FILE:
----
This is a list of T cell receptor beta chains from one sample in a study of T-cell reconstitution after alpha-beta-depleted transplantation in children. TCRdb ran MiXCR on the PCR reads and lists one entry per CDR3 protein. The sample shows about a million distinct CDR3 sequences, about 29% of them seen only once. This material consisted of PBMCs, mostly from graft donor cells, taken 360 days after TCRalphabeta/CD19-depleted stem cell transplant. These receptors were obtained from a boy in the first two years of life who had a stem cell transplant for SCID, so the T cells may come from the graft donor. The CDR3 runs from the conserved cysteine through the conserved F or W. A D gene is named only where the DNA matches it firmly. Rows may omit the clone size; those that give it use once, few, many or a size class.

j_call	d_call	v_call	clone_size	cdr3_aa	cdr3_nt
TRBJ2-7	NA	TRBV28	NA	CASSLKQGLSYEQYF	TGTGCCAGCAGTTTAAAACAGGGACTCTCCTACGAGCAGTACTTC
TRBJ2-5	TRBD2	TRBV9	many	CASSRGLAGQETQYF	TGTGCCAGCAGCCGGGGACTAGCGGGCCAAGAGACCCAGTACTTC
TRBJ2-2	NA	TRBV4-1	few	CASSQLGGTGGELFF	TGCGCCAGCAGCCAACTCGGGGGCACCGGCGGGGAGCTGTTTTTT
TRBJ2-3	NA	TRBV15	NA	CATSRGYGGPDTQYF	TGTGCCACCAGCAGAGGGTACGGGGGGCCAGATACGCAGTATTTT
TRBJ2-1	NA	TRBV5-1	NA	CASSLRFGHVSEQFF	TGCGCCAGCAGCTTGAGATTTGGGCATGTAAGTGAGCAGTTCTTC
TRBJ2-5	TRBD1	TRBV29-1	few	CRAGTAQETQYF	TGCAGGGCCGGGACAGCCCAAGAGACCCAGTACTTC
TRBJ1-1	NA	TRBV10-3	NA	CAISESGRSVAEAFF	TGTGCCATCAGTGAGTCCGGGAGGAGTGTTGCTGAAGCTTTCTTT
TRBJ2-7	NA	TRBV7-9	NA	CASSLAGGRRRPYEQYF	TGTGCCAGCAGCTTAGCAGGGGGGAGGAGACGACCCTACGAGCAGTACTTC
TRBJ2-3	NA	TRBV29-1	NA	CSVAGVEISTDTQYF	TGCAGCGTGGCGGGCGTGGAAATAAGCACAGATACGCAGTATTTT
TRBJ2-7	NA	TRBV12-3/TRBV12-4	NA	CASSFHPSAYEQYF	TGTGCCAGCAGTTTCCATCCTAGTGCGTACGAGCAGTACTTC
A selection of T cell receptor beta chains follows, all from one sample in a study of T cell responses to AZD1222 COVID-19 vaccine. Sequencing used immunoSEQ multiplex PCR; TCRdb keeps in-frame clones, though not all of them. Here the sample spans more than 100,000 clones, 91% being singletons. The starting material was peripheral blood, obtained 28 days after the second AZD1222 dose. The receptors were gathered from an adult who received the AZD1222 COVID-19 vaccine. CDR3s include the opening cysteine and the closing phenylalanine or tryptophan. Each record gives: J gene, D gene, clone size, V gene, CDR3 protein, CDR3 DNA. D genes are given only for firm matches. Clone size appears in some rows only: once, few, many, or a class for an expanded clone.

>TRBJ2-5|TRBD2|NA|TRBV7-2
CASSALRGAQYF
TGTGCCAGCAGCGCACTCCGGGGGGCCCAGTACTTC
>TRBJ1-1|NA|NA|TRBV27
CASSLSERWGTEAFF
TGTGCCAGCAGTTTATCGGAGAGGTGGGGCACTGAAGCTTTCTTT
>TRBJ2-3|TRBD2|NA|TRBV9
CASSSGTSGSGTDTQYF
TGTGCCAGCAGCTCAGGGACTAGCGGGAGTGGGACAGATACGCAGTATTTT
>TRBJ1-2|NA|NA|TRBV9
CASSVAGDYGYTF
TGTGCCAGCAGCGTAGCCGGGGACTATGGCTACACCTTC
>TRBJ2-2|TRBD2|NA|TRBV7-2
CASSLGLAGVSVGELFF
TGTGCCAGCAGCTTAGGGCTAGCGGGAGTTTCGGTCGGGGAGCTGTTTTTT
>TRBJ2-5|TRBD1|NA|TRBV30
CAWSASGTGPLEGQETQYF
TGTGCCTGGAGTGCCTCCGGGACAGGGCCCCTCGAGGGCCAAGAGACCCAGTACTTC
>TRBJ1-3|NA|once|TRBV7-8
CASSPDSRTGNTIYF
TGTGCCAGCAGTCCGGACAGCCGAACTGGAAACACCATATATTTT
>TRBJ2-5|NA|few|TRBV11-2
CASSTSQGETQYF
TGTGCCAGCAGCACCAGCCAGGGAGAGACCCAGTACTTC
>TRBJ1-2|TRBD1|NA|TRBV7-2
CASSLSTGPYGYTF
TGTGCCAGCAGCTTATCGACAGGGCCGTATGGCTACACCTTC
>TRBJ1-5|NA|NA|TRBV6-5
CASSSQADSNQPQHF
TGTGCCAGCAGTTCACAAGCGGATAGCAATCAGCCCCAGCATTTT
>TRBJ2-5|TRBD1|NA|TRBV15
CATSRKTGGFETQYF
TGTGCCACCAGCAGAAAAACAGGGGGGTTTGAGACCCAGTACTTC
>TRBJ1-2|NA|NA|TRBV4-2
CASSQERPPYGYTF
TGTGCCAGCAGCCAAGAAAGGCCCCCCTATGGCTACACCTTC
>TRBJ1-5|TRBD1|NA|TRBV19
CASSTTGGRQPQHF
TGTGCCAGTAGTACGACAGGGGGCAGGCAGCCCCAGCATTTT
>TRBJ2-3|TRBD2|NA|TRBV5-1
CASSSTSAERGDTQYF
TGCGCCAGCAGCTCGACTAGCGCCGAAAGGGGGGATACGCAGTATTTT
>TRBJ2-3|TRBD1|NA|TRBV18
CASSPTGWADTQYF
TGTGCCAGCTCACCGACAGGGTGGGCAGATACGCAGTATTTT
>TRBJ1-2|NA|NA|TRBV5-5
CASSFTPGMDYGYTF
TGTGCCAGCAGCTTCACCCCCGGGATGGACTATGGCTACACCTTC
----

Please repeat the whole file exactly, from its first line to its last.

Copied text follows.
This is a list of T cell receptor beta chains from one sample in a study of T-cell reconstitution after alpha-beta-depleted transplantation in children. TCRdb ran MiXCR on the PCR reads and lists one entry per CDR3 protein. The sample shows about a million distinct CDR3 sequences, about 29% of them seen only once. This material consisted of PBMCs, mostly from graft donor cells, taken 360 days after TCRalphabeta/CD19-depleted stem cell transplant. These receptors were obtained from a boy in the first two years of life who had a stem cell transplant for SCID, so the T cells may come from the graft donor. The CDR3 runs from the conserved cysteine through the conserved F or W. A D gene is named only where the DNA matches it firmly. Rows may omit the clone size; those that give it use once, few, many or a size class.

j_call	d_call	v_call	clone_size	cdr3_aa	cdr3_nt
TRBJ2-7	NA	TRBV28	NA	CASSLKQGLSYEQYF	TGTGCCAGCAGTTTAAAACAGGGACTCTCCTACGAGCAGTACTTC
TRBJ2-5	TRBD2	TRBV9	many	CASSRGLAGQETQYF	TGTGCCAGCAGCCGGGGACTAGCGGGCCAAGAGACCCAGTACTTC
TRBJ2-2	NA	TRBV4-1	few	CASSQLGGTGGELFF	TGCGCCAGCAGCCAACTCGGGGGCACCGGCGGGGAGCTGTTTTTT
TRBJ2-3	NA	TRBV15	NA	CATSRGYGGPDTQYF	TGTGCCACCAGCAGAGGGTACGGGGGGCCAGATACGCAGTATTTT
TRBJ2-1	NA	TRBV5-1	NA	CASSLRFGHVSEQFF	TGCGCCAGCAGCTTGAGATTTGGGCATGTAAGTGAGCAGTTCTTC
TRBJ2-5	TRBD1	TRBV29-1	few	CRAGTAQETQYF	TGCAGGGCCGGGACAGCCCAAGAGACCCAGTACTTC
TRBJ1-1	NA	TRBV10-3	NA	CAISESGRSVAEAFF	TGTGCCATCAGTGAGTCCGGGAGGAGTGTTGCTGAAGCTTTCTTT
TRBJ2-7	NA	TRBV7-9	NA	CASSLAGGRRRPYEQYF	TGTGCCAGCAGCTTAGCAGGGGGGAGGAGACGACCCTACGAGCAGTACTTC
TRBJ2-3	NA	TRBV29-1	NA	CSVAGVEISTDTQYF	TGCAGCGTGGCGGGCGTGGAAATAAGCACAGATACGCAGTATTTT
TRBJ2-7	NA	TRBV12-3/TRBV12-4	NA	CASSFHPSAYEQYF	TGTGCCAGCAGTTTCCATCCTAGTGCGTACGAGCAGTACTTC
A selection of T cell receptor beta chains follows, all from one sample in a study of T cell responses to AZD1222 COVID-19 vaccine. Sequencing used immunoSEQ multiplex PCR; TCRdb keeps in-frame clones, though not all of them. Here the sample spans more than 100,000 clones, 91% being singletons. The starting material was peripheral blood, obtained 28 days after the second AZD1222 dose. The receptors were gathered from an adult who received the AZD1222 COVID-19 vaccine. CDR3s include the opening cysteine and the closing phenylalanine or tryptophan. Each record gives: J gene, D gene, clone size, V gene, CDR3 protein, CDR3 DNA. D genes are given only for firm matches. Clone size appears in some rows only: once, few, many, or a class for an expanded clone.

>TRBJ2-5|TRBD2|NA|TRBV7-2
CASSALRGAQYF
TGTGCCAGCAGCGCACTCCGGGGGGCCCAGTACTTC
>TRBJ1-1|NA|NA|TRBV27
CASSLSERWGTEAFF
TGTGCCAGCAGTTTATCGGAGAGGTGGGGCACTGAAGCTTTCTTT
>TRBJ2-3|TRBD2|NA|TRBV9
CASSSGTSGSGTDTQYF
TGTGCCAGCAGCTCAGGGACTAGCGGGAGTGGGACAGATACGCAGTATTTT
>TRBJ1-2|NA|NA|TRBV9
CASSVAGDYGYTF
TGTGCCAGCAGCGTAGCCGGGGACTATGGCTACACCTTC
>TRBJ2-2|TRBD2|NA|TRBV7-2
CASSLGLAGVSVGELFF
TGTGCCAGCAGCTTAGGGCTAGCGGGAGTTTCGGTCGGGGAGCTGTTTTTT
>TRBJ2-5|TRBD1|NA|TRBV30
CAWSASGTGPLEGQETQYF
TGTGCCTGGAGTGCCTCCGGGACAGGGCCCCTCGAGGGCCAAGAGACCCAGTACTTC
>TRBJ1-3|NA|once|TRBV7-8
CASSPDSRTGNTIYF
TGTGCCAGCAGTCCGGACAGCCGAACTGGAAACACCATATATTTT
>TRBJ2-5|NA|few|TRBV11-2
CASSTSQGETQYF
TGTGCCAGCAGCACCAGCCAGGGAGAGACCCAGTACTTC
>TRBJ1-2|TRBD1|NA|TRBV7-2
CASSLSTGPYGYTF
TGTGCCAGCAGCTTATCGACAGGGCCGTATGGCTACACCTTC
>TRBJ1-5|NA|NA|TRBV6-5
CASSSQADSNQPQHF
TGTGCCAGCAGTTCACAAGCGGATAGCAATCAGCCCCAGCATTTT
>TRBJ2-5|TRBD1|NA|TRBV15
CATSRKTGGFETQYF
TGTGCCACCAGCAGAAAAACAGGGGGGTTTGAGACCCAGTACTTC
>TRBJ1-2|NA|NA|TRBV4-2
CASSQERPPYGYTF
TGTGCCAGCAGCCAAGAAAGGCCCCCCTATGGCTACACCTTC
>TRBJ1-5|TRBD1|NA|TRBV19
CASSTTGGRQPQHF
TGTGCCAGTAGTACGACAGGGGGCAGGCAGCCCCAGCATTTT
>TRBJ2-3|TRBD2|NA|TRBV5-1
CASSSTSAERGDTQYF
TGCGCCAGCAGCTCGACTAGCGCCGAAAGGGGGGATACGCAGTATTTT
>TRBJ2-3|TRBD1|NA|TRBV18
CASSPTGWADTQYF
TGTGCCAGCTCACCGACAGGGTGGGCAGATACGCAGTATTTT
>TRBJ1-2|NA|NA|TRBV5-5
CASSFTPGMDYGYTF
TGTGCCAGCAGCTTCACCCCCGGGATGGACTATGGCTACACCTTC